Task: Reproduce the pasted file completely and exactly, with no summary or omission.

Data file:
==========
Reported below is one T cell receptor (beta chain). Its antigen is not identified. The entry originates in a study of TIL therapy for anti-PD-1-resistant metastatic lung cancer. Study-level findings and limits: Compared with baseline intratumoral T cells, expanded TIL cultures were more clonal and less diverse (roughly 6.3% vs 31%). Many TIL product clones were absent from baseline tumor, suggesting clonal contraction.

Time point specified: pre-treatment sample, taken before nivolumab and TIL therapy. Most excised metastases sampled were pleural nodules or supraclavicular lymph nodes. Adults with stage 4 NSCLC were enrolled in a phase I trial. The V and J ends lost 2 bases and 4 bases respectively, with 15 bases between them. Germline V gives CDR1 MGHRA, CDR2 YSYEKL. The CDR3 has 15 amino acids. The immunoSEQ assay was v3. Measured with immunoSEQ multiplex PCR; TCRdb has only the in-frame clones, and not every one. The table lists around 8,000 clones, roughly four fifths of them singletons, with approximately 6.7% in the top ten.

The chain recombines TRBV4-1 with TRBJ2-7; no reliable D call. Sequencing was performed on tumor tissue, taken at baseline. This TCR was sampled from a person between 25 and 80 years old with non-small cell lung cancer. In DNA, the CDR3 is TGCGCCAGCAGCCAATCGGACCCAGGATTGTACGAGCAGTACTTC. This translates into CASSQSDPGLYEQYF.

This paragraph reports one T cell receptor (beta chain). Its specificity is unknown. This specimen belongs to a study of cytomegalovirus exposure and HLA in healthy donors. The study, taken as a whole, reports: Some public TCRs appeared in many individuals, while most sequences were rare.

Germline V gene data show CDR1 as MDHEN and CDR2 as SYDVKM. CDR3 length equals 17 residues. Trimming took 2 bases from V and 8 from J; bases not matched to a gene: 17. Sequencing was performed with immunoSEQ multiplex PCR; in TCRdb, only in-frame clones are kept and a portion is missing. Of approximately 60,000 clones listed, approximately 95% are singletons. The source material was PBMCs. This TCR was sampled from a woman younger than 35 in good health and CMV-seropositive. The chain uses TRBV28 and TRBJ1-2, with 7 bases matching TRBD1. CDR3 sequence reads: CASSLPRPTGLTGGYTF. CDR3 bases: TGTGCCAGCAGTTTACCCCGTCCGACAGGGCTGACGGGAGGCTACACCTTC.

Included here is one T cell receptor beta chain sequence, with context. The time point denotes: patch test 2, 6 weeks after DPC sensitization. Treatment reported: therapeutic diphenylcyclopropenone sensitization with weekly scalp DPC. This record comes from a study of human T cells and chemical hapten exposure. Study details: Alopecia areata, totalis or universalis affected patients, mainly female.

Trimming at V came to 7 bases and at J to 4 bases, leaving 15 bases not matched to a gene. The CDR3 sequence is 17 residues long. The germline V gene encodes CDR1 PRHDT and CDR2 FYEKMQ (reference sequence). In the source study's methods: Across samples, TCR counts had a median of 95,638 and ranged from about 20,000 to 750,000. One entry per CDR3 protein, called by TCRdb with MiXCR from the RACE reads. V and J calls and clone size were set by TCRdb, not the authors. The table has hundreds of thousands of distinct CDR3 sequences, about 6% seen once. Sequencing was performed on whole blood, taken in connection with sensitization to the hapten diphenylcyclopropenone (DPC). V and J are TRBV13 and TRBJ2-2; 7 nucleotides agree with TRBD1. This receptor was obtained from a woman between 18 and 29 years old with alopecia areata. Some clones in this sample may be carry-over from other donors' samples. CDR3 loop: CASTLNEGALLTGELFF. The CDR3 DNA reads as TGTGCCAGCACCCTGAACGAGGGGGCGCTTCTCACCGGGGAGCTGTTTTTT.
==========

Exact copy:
Reported below is one T cell receptor (beta chain). Its antigen is not identified. The entry originates in a study of TIL therapy for anti-PD-1-resistant metastatic lung cancer. Study-level findings and limits: Compared with baseline intratumoral T cells, expanded TIL cultures were more clonal and less diverse (roughly 6.3% vs 31%). Many TIL product clones were absent from baseline tumor, suggesting clonal contraction.

Time point specified: pre-treatment sample, taken before nivolumab and TIL therapy. Most excised metastases sampled were pleural nodules or supraclavicular lymph nodes. Adults with stage 4 NSCLC were enrolled in a phase I trial. The V and J ends lost 2 bases and 4 bases respectively, with 15 bases between them. Germline V gives CDR1 MGHRA, CDR2 YSYEKL. The CDR3 has 15 amino acids. The immunoSEQ assay was v3. Measured with immunoSEQ multiplex PCR; TCRdb has only the in-frame clones, and not every one. The table lists around 8,000 clones, roughly four fifths of them singletons, with approximately 6.7% in the top ten.

The chain recombines TRBV4-1 with TRBJ2-7; no reliable D call. Sequencing was performed on tumor tissue, taken at baseline. This TCR was sampled from a person between 25 and 80 years old with non-small cell lung cancer. In DNA, the CDR3 is TGCGCCAGCAGCCAATCGGACCCAGGATTGTACGAGCAGTACTTC. This translates into CASSQSDPGLYEQYF.

This paragraph reports one T cell receptor (beta chain). Its specificity is unknown. This specimen belongs to a study of cytomegalovirus exposure and HLA in healthy donors. The study, taken as a whole, reports: Some public TCRs appeared in many individuals, while most sequences were rare.

Germline V gene data show CDR1 as MDHEN and CDR2 as SYDVKM. CDR3 length equals 17 residues. Trimming took 2 bases from V and 8 from J; bases not matched to a gene: 17. Sequencing was performed with immunoSEQ multiplex PCR; in TCRdb, only in-frame clones are kept and a portion is missing. Of approximately 60,000 clones listed, approximately 95% are singletons. The source material was PBMCs. This TCR was sampled from a woman younger than 35 in good health and CMV-seropositive. The chain uses TRBV28 and TRBJ1-2, with 7 bases matching TRBD1. CDR3 sequence reads: CASSLPRPTGLTGGYTF. CDR3 bases: TGTGCCAGCAGTTTACCCCGTCCGACAGGGCTGACGGGAGGCTACACCTTC.

Included here is one T cell receptor beta chain sequence, with context. The time point denotes: patch test 2, 6 weeks after DPC sensitization. Treatment reported: therapeutic diphenylcyclopropenone sensitization with weekly scalp DPC. This record comes from a study of human T cells and chemical hapten exposure. Study details: Alopecia areata, totalis or universalis affected patients, mainly female.

Trimming at V came to 7 bases and at J to 4 bases, leaving 15 bases not matched to a gene. The CDR3 sequence is 17 residues long. The germline V gene encodes CDR1 PRHDT and CDR2 FYEKMQ (reference sequence). In the source study's methods: Across samples, TCR counts had a median of 95,638 and ranged from about 20,000 to 750,000. One entry per CDR3 protein, called by TCRdb with MiXCR from the RACE reads. V and J calls and clone size were set by TCRdb, not the authors. The table has hundreds of thousands of distinct CDR3 sequences, about 6% seen once. Sequencing was performed on whole blood, taken in connection with sensitization to the hapten diphenylcyclopropenone (DPC). V and J are TRBV13 and TRBJ2-2; 7 nucleotides agree with TRBD1. This receptor was obtained from a woman between 18 and 29 years old with alopecia areata. Some clones in this sample may be carry-over from other donors' samples. CDR3 loop: CASTLNEGALLTGELFF. The CDR3 DNA reads as TGTGCCAGCACCCTGAACGAGGGGGCGCTTCTCACCGGGGAGCTGTTTTTT.